Thursday, 17 December 2009

Nuts About Christmas – Walnuts and Rumkugeln (Rum and Walnut Balls) Recipe

The Walnut's Latin name Juglans, translates as "Jupiter's acorn" and means a nut fit for a god. Our word Walnut comes from from the Anglo-Saxon word wealh meaning foreign or alien and hnutu meaning nut. It's thought that the Romans introduced the Walnut to Britain from Gaul. In the Périgord, France, excavations have brought to light petrified shells of nuts that were roasted during the Neolithic period, more than 8000 years ago. Around 2,000 B.C. in Mesopotamia, the Chaldeans left inscriptions on clay tablets revealing the existence of walnut groves within the famed Hanging Gardens of Babylon.

The walnut appears in Greek mythology in the story of Carya, with whom the god Dionysus (the god of wine) fell in love. When she died, Dionysus transformed her into a walnut tree. The goddess Artemis carried the news to Carya's father and commanded that a temple be built in her memory. Its columns, sculpted in wood in the form of young women, were called caryatids, or nymphs of the walnut tree.

Pickled walnuts are a traditional English pickle although there is doubt as to which country first pickled walnuts. The Pickled Walnut was certainly a common delicacy in early 1800s England. Charles Dickens mentions them in his book Pickwick Papers published in 1836. Today they are a delicacy found on tables mainly at Christmas time but many recipes can be found using them, more commonly cooked in with beef dishes or served with an English blue cheese such as Stilton.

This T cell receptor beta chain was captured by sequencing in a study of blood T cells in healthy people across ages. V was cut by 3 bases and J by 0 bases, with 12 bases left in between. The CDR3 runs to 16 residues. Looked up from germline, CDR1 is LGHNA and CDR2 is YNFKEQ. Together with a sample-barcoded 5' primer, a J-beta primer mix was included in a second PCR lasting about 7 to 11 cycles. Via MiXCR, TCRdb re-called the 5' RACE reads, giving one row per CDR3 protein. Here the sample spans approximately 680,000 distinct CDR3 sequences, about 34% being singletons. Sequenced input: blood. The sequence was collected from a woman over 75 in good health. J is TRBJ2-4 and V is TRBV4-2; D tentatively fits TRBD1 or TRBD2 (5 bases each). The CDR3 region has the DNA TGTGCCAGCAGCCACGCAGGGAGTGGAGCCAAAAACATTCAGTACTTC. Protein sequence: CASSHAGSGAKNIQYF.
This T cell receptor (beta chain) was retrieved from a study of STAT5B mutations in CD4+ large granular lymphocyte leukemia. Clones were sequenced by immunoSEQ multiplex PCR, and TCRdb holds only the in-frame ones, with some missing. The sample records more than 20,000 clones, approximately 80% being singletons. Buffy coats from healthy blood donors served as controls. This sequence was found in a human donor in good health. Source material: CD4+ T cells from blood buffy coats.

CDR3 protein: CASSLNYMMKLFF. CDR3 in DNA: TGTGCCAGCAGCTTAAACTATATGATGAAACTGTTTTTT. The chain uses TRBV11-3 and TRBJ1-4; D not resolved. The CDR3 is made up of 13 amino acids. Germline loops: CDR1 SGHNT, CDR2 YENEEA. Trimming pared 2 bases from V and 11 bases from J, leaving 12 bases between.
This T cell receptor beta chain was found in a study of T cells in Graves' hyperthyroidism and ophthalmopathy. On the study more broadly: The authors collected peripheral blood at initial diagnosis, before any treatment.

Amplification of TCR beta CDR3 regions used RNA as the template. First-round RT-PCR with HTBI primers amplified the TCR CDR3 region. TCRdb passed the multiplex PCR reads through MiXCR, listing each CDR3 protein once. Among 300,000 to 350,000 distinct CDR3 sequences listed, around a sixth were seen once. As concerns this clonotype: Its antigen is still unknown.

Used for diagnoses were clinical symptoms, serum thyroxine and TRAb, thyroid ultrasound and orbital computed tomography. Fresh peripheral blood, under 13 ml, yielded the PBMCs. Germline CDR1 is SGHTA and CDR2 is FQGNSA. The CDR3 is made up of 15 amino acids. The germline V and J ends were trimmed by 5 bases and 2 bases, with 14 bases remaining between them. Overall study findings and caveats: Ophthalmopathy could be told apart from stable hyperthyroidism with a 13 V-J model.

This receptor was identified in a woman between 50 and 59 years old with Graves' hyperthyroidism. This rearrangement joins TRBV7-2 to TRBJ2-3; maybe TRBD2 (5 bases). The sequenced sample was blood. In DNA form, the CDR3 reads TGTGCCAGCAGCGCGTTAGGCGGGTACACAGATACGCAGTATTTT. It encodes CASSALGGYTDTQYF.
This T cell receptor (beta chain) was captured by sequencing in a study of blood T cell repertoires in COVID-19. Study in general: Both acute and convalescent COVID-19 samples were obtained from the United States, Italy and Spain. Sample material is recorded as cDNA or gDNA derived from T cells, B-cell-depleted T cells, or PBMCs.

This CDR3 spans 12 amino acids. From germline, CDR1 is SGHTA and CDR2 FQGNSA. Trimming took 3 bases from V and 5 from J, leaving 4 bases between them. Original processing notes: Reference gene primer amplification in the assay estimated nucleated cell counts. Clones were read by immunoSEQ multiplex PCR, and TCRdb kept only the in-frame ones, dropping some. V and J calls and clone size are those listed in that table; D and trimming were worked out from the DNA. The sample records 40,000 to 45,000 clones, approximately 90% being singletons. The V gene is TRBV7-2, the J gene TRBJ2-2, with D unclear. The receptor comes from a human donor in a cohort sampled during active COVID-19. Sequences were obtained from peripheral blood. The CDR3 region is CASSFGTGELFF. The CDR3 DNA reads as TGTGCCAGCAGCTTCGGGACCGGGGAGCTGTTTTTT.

One of the oldest recipes for Pickled Walnuts comes from Iran where walnuts are picked green in mid-summer, soaked for a lunar cycle in brine from the Caspian, rinsed thoroughly, then cooked to perfect tenderness in an open vat of honey, with fresh ginger, cinnamon, cloves and nutmeg added for flavour. This mid-summer treat was eaten "hot from the pot" as a village festival finger food, and enjoyed by young and old alike.

In Armenian cuisine, walnuts are preserved in sugar syrup and eaten whole. In Italy, liqueurs called Nocino and Nocello are flavoured with walnuts, while Salsa di Noci ("Walnut Sauce") is a pasta sauce originating from Liguria.

I have found an Austrian Christmas recipe using Walnuts which is marvellous wit a glass of Sauternes:

Rumkugeln - Rum and Walnut Balls Recipe
180 g (6 oz.) ground walnuts
150 g (5 oz.) icing sugar
80 g (3 oz.) grated dark chocolate
1 egg white
1 tbsp rum
For decorating: chocolate sprinkles

Combine all the ingredients, except the chocolate sprinkles, to form a workable dough. Let rest in the refrigerator one hour. Lightly moisten your hands; form the dough into small balls and roll in the chocolate sprinkles.

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